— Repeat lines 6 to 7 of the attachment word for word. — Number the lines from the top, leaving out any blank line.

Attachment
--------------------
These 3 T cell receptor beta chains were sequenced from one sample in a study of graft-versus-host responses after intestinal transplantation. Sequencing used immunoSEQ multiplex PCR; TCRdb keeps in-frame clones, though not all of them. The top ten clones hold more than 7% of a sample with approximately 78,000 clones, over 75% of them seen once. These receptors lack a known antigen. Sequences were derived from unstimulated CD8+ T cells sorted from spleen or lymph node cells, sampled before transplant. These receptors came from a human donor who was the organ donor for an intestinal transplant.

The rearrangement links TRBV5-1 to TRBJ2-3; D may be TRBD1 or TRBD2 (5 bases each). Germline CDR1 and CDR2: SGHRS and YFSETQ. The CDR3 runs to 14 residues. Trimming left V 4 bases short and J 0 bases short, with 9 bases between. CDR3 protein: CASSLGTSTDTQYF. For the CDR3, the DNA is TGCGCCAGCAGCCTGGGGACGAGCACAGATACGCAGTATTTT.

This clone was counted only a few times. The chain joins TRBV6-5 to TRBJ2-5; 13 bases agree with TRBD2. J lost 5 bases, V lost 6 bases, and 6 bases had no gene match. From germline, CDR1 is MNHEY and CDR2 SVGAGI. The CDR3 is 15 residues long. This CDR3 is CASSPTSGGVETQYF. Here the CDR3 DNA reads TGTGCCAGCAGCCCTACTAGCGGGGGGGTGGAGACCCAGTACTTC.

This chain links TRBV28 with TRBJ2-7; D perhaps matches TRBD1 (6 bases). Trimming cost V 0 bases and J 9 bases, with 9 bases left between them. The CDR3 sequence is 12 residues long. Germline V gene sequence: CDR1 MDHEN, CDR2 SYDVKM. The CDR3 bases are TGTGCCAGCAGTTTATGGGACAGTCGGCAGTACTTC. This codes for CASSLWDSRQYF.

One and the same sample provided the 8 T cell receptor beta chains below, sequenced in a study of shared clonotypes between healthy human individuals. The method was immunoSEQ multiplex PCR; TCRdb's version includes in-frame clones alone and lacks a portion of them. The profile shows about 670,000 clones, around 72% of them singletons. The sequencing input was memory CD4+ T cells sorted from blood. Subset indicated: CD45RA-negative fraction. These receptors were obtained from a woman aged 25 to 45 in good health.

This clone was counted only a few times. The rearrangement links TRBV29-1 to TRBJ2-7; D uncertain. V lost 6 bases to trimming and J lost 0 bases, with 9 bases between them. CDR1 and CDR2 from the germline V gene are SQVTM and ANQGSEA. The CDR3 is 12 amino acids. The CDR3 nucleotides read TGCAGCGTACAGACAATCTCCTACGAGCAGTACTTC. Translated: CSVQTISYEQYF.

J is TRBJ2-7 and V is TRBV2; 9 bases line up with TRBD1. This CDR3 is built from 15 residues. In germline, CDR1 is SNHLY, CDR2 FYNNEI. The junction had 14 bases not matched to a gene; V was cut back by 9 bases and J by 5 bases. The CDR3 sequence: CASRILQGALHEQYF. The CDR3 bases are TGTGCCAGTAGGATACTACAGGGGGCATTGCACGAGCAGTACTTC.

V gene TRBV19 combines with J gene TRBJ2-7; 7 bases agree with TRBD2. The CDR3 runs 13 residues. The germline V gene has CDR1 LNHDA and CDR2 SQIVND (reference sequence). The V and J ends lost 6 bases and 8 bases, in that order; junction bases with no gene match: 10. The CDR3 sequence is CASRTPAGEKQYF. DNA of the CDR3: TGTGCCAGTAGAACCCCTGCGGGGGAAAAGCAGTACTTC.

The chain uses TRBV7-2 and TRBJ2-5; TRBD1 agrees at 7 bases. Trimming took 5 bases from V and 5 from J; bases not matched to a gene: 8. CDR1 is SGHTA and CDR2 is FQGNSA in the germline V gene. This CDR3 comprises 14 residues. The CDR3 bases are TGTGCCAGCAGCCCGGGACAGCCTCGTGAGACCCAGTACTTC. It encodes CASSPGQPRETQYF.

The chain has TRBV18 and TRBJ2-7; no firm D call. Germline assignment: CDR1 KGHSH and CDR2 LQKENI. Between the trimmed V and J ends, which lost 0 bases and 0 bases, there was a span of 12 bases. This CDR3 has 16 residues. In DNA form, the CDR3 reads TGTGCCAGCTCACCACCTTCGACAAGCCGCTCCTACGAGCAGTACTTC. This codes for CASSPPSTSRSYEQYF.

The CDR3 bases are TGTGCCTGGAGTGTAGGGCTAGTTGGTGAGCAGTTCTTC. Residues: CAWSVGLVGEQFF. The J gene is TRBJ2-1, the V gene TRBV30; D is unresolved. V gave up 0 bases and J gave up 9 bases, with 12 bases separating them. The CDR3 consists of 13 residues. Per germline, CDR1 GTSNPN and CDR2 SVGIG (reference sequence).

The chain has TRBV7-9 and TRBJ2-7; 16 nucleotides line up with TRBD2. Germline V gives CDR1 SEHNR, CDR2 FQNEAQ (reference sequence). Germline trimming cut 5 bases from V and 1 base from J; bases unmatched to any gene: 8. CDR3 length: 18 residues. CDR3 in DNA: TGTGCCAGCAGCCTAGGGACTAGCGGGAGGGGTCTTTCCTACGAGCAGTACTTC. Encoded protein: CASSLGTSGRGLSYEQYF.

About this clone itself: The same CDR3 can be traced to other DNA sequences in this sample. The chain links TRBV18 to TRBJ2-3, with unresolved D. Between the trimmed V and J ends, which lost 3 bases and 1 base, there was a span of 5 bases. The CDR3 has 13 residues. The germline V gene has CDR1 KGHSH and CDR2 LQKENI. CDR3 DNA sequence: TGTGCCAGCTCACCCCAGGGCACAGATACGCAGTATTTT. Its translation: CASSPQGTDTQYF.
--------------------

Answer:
This clone was counted only a few times. The rearrangement links TRBV29-1 to TRBJ2-7; D uncertain. V lost 6 bases to trimming and J lost 0 bases, with 9 bases between them. CDR1 and CDR2 from the germline V gene are SQVTM and ANQGSEA. The CDR3 is 12 amino acids. The CDR3 nucleotides read TGCAGCGTACAGACAATCTCCTACGAGCAGTACTTC. Translated: CSVQTISYEQYF.

J is TRBJ2-7 and V is TRBV2; 9 bases line up with TRBD1. This CDR3 is built from 15 residues. In germline, CDR1 is SNHLY, CDR2 FYNNEI. The junction had 14 bases not matched to a gene; V was cut back by 9 bases and J by 5 bases. The CDR3 sequence: CASRILQGALHEQYF. The CDR3 bases are TGTGCCAGTAGGATACTACAGGGGGCATTGCACGAGCAGTACTTC.